Jacques Boucher de Perthes: The Discovery of Prehistory

2023/12/01 Etxebeste Aduriz, Egoitz - Elhuyar Zientzia Iturria: Elhuyar aldizkaria

Ed. Manu Ortega Santos

In 1859, the British Joseph Prestwich and John Evans traveled north of France in Abbeville. His offices were the wine trade and paper, respectively, but he joined his passions with geology, especially in what would later be known as archaeology. Evans and Prestwich were one of the biggest experts in the field.

In Abbeville, Jackes visited Boucher de Perthes, as his discoveries and the hypotheses he was raising were crumbling. He found a series of stones that apparently had been built by man and that showed that the human being was long before what the Bible-based calculations said. Until then, few people took these ideas into consideration.

Boucher de Perthes was born in an aristocrat family. At the age of 14, his father entered the Customs Service, verifying that he had no intention or intention to study. He worked in Italy for six years and returned to France. But by then I was already very clear about what I was going to do in the future: get married and be a poet and a famous theater writer. But he would never have married, and neither in literature was he successful.

He was an eccentric man, tall, skillful in sport, swimming every day in the river (very rare habit at that time). He drank only water, gave him the same thing as eating and slept as well as in bed. It was considered the most beautiful of Eder's family. Friendly, friendly and generous. He spoke to everyone politely, even to the most innocent and unknown people.

It published a total of 49 books on topics as diverse as the benefits of free trade, reform of government administrations, measures to improve the living conditions of the poor and equal rights of women. And it funded schools to promote the education of the poor.

In 1825 he took his father's seat in Abbeville, chief of customs. The passion for archaeology emerged at that time. And that's what the new doctor who came to the city really influenced: Dr. Casimir Picard. They were great friends, who introduced curiosity and passion to the theme of human age, to the point of becoming obsession. And that is, by then, some researchers began to find clues that man could be much earlier than the Bible said. One of them was John Frere, who found in southern Britain several pieces of man-made stone.

In 1838, Boucher de Perthes himself found the first pieces of rolled songs in Abbeville. And in the years that followed, he discovered more stone utensils, along with bones from large missing mammals. He then enthusiastically undertook to defend that these instruments were man-made before the floods. Antiquités celtiques et antédiluviennes collected those discoveries and ideas.

Ed. Manu Ortega Santos

If he had the help of his friend Picard, he may be more valued, but died in 1841 from pneumonia. Unlike Picard, Boucher de Perthes worked with little scientific rigor. He didn't find the pieces, he bought them from the quarry staff. And they, along with the real pieces, put a lot of them in. In addition, Boucher de Perthes' interpretations had much imagination and romantic. For example, he interpreted emotives as symbolic objects, rather than as instruments, and believed that some bleeding from instruments was inscriptions. The work of Boucher de Perthes suffered from important methodological errors and deficiencies.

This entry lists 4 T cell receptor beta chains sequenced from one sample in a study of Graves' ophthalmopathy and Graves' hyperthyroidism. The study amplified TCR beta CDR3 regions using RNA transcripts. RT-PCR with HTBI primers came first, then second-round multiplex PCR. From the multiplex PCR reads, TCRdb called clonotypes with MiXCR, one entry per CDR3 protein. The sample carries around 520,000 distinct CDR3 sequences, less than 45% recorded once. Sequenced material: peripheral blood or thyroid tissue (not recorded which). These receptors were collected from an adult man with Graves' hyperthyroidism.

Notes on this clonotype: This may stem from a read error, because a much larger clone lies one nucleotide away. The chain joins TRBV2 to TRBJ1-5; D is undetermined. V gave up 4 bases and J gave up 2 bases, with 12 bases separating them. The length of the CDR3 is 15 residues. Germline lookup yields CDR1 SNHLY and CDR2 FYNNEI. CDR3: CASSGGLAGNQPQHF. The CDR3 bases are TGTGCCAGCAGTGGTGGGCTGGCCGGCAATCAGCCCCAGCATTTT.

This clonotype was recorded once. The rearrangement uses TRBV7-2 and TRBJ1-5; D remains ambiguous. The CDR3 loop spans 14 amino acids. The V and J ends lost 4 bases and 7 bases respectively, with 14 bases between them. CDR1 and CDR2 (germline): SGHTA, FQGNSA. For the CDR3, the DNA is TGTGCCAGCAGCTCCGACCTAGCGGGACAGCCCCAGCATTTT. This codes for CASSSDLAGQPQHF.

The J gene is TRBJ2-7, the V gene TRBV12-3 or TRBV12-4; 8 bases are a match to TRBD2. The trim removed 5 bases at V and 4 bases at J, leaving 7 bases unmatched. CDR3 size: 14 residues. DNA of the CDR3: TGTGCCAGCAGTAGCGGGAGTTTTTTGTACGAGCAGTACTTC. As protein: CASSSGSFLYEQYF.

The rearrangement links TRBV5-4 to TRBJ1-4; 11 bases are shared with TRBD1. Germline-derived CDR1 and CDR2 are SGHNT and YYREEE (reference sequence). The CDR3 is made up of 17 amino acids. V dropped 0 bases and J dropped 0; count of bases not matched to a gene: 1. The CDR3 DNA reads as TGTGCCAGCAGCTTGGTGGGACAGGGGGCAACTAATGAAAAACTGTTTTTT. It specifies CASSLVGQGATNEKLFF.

All of this did not help him to spread such disruptive ideas. After all, it was fully accepted, as Bishop James Ussher calculated, when the man was only 6,000 years old.

Almost all French scientists faced, were tough critics and despised. For the Academy of Science, Boucher de Perthes' findings were only simple stones. They weren't there to address their occurrences. Darwin himself said that Boucher’s book of Perthes was “garbage.”

But with the visit of Prestwich and Evans, things started to change. Besides knowing the collection of Boucher de Perthes, they had the opportunity to see in situ an emotional and photograph it in the quarry of Saint Acheul. The two English scholars gave him the Boucher of Pertbarrera reason, man-made stones that, being alongside fossils of expired mammals, belonged to the same time, much older than 6,000 years. So did other later experts in Abbeville, including the prestigious geologist Charles Lyell. And that is when the French begin to accept the work of Boucher de Perthes.
In addition, more and more pieces and songs fossils were found. The finding could confirm the work of Boucher de Perthes, who arrived in 1863, when he discovered, along with some stone tools, a human jaw in Moulin-Quignon, near Abberville. He had to belong to a man before the Great Flood. This was the great discovery dreamed of Boucher de Perthes.

It soon became clear, however, that it was a fraud, committed by a quarry worker, to collect the prize he had awarded to those who found human fossils.

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